This park being such an expansive and complex creation, I am featuring it through several posts.This one showcases the Fountain of the Frogs (34 on map) and the Island of the Birds (6, Island of the Ducks on the map).   The whimsical Fountain of the Frog has colorful Andalusian ceramic frogs surroundinga fountain, followed by a pond that leads the Garden of the Lions to the Isleta de los Patos, or Birds Island.  The island provides a sanctuary for the many birds inhabiting the park; its focal point is the Pavilion of King Alfonso XII, which dates back to the time it was part of the San Telmo Palace.

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Patios and Courtyards of Cordoba, Spain

Beautiful patios can be found throughout Andalusia, influenced bytthe Moors that ruled in Southern Spain until a final defeat in 1492. Cordoba embraced this heritage in its patio tradition perhaps more than any other Spanish city and has been celebrating with its famous Patio Festival in May since 1933. Here are a few of the many patios to be found throughout Cordoba’s old town, showcasing the use of fountains and water features, pebble patio designs typical of the region, and of course great container gardening ideas..

The Archbishop’s Building:

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Hotel courtyards:

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Private residences:

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Cordoba’s film museum:

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Renowned Caballo Rojo restaurant:

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The University of Cordoba:

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Sevilla’s Jardines de Guadalquivir: A Modern Take on Moorish Gardens

Sevilla is a truly beautiful city, and one of my favorites in Spain. It is full of historic neigborhoods, stunning architecture and monuments, but its many plazas, squares, parks, green spaces, narrow streets, and pedestrian areas make it also  very charming and people friendly.  I was visiting Sevilla off season, but the warmer Mediterranean climate still had roses and bougainvilleas blooming in December. I first visited the Maria Luisa Park, designed by one of my favorite landscape architects Jean Claude Nicholas Forrestier, then the famous Alcazar Palace and its famous gardens.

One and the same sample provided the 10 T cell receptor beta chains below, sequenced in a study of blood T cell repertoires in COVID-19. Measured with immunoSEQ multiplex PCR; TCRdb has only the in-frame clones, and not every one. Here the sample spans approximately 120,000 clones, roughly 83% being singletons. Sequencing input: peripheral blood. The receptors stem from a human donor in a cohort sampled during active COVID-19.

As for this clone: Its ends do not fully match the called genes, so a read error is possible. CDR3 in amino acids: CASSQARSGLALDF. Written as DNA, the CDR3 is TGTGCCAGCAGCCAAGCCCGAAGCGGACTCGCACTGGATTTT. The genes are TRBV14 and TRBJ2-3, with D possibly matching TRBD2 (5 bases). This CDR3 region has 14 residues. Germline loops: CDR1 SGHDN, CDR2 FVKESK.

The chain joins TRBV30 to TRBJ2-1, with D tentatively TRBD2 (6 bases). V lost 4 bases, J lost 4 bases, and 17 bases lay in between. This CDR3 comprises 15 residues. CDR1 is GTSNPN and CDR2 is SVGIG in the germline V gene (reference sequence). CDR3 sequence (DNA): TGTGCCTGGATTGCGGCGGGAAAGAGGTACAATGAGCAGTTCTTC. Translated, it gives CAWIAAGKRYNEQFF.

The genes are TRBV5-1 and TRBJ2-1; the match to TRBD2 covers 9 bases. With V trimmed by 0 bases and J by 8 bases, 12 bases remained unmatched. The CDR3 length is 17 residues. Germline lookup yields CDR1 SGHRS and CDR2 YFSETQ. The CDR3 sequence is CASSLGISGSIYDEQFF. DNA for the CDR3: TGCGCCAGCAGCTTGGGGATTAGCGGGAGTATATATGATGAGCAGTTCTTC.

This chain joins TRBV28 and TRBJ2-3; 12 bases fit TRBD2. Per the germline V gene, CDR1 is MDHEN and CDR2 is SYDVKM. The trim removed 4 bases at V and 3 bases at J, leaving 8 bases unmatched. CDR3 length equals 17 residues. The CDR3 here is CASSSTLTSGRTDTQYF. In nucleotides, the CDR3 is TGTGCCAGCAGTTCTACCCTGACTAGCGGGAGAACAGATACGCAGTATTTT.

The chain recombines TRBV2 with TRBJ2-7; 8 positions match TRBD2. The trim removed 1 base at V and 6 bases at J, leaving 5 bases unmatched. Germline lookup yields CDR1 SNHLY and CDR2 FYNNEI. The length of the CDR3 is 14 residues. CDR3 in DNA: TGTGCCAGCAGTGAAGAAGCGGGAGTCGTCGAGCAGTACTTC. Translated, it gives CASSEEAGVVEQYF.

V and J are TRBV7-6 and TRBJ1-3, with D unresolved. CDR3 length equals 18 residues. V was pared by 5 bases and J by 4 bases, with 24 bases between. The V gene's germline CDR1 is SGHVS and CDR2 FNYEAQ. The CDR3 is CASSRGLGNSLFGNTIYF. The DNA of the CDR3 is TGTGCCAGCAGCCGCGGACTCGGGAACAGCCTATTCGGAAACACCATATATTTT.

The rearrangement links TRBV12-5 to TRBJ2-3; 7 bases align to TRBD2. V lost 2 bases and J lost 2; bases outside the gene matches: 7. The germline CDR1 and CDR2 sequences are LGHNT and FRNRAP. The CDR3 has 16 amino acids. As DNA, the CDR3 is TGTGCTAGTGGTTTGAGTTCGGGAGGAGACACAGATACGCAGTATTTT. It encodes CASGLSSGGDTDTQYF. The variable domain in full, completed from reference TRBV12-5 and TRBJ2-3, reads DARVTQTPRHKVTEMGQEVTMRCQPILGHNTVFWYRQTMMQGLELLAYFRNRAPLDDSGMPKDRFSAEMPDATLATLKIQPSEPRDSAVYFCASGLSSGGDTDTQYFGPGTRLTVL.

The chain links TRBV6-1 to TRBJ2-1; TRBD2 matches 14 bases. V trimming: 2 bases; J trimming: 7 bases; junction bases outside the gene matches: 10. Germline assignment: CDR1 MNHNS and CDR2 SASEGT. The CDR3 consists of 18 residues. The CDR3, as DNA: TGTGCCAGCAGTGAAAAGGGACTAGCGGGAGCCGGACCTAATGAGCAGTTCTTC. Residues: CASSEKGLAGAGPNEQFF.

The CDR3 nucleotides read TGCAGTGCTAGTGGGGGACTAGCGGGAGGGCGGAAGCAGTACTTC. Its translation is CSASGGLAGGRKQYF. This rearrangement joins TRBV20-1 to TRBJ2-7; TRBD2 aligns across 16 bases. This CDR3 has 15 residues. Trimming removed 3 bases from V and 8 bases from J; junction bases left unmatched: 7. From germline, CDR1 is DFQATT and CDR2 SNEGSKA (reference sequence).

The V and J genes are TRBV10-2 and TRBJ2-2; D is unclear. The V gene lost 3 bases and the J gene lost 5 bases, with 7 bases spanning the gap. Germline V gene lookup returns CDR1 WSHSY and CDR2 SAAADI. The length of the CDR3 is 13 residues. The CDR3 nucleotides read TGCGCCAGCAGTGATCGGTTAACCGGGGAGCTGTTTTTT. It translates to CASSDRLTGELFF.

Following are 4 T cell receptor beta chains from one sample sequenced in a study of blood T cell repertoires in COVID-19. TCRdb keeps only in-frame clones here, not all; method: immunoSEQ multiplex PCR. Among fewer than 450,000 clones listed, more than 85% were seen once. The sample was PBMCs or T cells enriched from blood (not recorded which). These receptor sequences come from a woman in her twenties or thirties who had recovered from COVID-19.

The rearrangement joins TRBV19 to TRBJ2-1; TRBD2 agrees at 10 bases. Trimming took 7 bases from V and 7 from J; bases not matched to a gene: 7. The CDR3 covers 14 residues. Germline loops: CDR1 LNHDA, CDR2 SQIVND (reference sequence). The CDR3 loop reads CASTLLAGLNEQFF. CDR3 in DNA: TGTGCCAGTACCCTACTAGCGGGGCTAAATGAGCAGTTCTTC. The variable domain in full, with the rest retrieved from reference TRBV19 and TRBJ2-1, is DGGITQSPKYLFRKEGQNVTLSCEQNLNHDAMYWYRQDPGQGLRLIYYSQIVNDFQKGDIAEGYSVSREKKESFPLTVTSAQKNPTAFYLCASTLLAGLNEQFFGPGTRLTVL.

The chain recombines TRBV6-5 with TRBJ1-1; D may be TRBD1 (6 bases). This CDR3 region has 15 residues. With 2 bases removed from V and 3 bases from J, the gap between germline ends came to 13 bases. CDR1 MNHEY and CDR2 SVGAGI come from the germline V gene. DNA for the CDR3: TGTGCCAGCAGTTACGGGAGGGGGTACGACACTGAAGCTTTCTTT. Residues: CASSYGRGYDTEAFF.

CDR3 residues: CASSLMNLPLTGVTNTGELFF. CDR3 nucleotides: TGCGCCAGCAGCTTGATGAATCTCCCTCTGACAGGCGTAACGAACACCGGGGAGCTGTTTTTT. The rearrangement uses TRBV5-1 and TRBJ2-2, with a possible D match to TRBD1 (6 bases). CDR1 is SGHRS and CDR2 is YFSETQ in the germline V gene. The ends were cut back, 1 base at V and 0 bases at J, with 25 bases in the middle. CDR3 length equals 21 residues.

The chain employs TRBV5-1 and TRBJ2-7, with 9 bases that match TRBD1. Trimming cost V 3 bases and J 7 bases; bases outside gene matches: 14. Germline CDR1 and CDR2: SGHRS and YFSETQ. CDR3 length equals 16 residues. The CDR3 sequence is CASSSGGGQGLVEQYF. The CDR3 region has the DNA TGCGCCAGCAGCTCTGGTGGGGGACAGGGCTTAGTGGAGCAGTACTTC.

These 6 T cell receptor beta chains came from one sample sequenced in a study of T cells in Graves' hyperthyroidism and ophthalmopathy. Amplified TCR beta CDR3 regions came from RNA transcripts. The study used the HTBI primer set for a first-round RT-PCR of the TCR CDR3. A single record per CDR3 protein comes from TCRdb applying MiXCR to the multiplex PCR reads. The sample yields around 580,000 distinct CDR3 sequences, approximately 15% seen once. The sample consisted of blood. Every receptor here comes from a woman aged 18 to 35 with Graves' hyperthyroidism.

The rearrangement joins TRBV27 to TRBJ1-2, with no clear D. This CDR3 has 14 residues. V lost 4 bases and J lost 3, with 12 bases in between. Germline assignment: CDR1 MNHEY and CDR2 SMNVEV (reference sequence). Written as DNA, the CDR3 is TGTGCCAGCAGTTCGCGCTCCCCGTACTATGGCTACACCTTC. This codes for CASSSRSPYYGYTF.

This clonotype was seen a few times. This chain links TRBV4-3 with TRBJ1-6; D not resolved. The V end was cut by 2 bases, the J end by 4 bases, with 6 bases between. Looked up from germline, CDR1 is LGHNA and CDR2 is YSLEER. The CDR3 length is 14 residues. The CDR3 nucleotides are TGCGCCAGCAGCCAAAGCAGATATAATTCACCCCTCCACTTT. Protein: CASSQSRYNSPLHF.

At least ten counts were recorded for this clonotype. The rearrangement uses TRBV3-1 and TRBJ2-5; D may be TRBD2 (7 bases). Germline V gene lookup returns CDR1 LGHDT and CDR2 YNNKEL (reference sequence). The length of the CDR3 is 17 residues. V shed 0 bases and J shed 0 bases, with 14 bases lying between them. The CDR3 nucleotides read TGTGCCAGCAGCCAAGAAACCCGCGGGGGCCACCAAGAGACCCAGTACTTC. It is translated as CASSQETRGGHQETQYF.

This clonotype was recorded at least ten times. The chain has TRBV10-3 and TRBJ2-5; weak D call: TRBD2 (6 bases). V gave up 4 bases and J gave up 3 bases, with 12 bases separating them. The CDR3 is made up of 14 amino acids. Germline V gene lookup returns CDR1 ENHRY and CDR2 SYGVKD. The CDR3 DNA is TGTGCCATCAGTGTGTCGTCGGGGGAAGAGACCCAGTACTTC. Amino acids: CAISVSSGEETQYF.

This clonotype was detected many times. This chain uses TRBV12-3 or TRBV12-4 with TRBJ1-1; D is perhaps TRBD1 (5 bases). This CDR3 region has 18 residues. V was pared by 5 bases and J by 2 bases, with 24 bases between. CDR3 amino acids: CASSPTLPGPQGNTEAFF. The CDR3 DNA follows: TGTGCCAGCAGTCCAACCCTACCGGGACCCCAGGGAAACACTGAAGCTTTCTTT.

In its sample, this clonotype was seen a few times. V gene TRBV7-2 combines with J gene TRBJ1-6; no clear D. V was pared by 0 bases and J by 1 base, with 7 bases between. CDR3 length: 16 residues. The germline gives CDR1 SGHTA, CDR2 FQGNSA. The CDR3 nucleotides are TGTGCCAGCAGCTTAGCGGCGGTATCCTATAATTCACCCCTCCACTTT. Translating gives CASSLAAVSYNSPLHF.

Maybe I should have visited the Jardines de Guadalquivir and the Jardin Americano (the Botanical Garden next to it) first, because I must say they were a huge let down after seeing such world class gardens.

On the river that goes through Sevilla is an island, named Isla de La Catuja after the cloistered monastery (Cartuja) that is now the Contemporary Arts Center. The island was isolated and undeveloped until the 1992 World Expo, at which time  the monastwery was converted, bridges were added, A huge research and development complex was built, as well as university schools, a stadium, an auditorium, an amusement park, theaters and concert venues, and of course, the gardens.

Jardines de Guadalquivir seemed disappointing at first also because they seemed poorly maintained and most water features weren’t running. In all fairness, it was almost winter, and while the city maintains extremely well its most visited sights, this out of the way garden must be a prime candidate for budget cuts. It may get a big spring cleaning and look lovely in the summer, but felt completely abandoned when I was there. It was almost eerie actually visiting this garden full of the forgotten monuments of the big Expo (towers and stages are still there).

Yet, after walking around the park for a bit (and I had it just about to myself as I saw two other people the entire time),  I must say I don’t regret going to see it as it must have been quite beautiful in its hay day, and you can still see the “bones” of this garden. It is actually quite an interesting design in that it takes all the traditional features of the moorish influenced gardens of Andalusia, to create a very modern and updated version of it. As I walked through, I noticed the alleys dotted with fountains, the terraced canals, the maze, the sunken garden structures, but built using definitely modern materials and lines. If you ever visit his garden, don’t miss the lovely water garden near one of the gates.